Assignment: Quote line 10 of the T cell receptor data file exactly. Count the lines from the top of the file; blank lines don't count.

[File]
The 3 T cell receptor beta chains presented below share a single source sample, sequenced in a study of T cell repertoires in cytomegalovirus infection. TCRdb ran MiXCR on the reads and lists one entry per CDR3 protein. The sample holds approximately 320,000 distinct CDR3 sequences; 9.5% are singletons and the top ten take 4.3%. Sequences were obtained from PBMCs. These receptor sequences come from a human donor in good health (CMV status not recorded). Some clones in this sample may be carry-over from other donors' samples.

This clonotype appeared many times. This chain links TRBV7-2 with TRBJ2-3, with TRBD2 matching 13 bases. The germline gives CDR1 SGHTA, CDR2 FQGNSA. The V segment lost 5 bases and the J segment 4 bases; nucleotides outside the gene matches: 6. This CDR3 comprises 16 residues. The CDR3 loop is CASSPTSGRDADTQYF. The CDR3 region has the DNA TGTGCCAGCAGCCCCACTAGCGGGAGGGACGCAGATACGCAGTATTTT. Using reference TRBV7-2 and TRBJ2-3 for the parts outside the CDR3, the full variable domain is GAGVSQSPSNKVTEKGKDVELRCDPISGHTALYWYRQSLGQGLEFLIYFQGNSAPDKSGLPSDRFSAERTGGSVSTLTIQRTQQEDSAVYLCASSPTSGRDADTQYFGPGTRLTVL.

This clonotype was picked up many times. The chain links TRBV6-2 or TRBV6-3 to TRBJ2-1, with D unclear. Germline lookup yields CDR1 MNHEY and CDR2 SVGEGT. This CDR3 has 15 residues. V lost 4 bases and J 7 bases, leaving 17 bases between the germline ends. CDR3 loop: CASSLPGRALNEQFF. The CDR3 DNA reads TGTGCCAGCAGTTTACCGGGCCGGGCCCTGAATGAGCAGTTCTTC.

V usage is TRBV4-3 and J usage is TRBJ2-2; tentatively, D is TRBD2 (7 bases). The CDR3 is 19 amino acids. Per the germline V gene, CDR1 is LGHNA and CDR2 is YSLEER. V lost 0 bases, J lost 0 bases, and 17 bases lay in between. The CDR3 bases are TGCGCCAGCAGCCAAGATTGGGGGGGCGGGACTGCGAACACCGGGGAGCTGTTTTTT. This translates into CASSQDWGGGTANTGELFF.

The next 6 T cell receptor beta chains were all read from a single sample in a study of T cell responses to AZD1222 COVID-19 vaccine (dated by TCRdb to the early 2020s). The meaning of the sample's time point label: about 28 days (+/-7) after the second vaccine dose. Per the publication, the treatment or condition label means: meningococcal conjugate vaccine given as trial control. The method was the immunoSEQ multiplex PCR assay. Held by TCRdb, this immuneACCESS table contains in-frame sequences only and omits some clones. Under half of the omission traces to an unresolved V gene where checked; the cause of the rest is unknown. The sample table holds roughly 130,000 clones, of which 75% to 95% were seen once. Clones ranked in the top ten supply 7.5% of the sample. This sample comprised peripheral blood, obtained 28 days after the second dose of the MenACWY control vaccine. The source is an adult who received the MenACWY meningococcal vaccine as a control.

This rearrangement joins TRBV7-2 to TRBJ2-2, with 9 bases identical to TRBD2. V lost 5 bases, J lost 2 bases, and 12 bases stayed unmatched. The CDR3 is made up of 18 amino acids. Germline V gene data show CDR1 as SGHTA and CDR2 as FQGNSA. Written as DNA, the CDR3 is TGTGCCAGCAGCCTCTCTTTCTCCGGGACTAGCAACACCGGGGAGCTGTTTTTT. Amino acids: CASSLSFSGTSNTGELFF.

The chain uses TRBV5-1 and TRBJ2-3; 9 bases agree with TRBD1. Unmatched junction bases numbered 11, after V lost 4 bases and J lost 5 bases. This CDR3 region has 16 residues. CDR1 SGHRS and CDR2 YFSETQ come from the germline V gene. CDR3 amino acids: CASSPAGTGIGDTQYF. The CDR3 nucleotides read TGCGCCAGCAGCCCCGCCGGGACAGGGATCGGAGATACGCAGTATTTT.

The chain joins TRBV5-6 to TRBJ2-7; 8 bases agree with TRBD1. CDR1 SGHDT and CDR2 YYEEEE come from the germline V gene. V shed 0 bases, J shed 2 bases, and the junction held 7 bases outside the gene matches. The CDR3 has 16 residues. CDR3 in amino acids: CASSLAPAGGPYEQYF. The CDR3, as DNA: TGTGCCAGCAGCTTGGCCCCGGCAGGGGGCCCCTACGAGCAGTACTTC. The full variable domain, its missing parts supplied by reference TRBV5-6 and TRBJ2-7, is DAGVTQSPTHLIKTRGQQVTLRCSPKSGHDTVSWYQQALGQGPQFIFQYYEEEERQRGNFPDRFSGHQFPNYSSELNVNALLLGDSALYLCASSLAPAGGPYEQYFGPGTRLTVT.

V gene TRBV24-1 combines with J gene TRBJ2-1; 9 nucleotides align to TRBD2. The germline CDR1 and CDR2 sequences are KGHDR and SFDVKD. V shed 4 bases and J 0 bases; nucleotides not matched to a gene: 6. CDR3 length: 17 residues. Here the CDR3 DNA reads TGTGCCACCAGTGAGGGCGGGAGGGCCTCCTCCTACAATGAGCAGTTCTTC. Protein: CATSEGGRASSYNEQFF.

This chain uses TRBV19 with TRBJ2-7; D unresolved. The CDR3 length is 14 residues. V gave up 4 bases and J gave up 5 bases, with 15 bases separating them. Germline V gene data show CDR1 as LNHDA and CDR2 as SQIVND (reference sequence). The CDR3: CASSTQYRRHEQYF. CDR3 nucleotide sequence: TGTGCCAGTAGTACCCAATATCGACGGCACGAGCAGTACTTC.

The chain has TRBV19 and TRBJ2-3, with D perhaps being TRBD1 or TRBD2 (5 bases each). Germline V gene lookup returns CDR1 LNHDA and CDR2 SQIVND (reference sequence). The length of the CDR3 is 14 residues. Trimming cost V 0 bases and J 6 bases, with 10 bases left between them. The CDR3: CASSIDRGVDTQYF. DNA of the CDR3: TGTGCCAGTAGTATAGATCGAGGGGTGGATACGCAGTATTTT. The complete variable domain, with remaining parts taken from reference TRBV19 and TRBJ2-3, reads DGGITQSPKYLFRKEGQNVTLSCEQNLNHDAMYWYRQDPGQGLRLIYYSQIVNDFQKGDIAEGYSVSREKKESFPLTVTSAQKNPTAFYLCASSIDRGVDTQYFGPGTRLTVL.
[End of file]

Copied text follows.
This chain uses TRBV19 with TRBJ2-7; D unresolved. The CDR3 length is 14 residues. V gave up 4 bases and J gave up 5 bases, with 15 bases separating them. Germline V gene data show CDR1 as LNHDA and CDR2 as SQIVND (reference sequence). The CDR3: CASSTQYRRHEQYF. CDR3 nucleotide sequence: TGTGCCAGTAGTACCCAATATCGACGGCACGAGCAGTACTTC.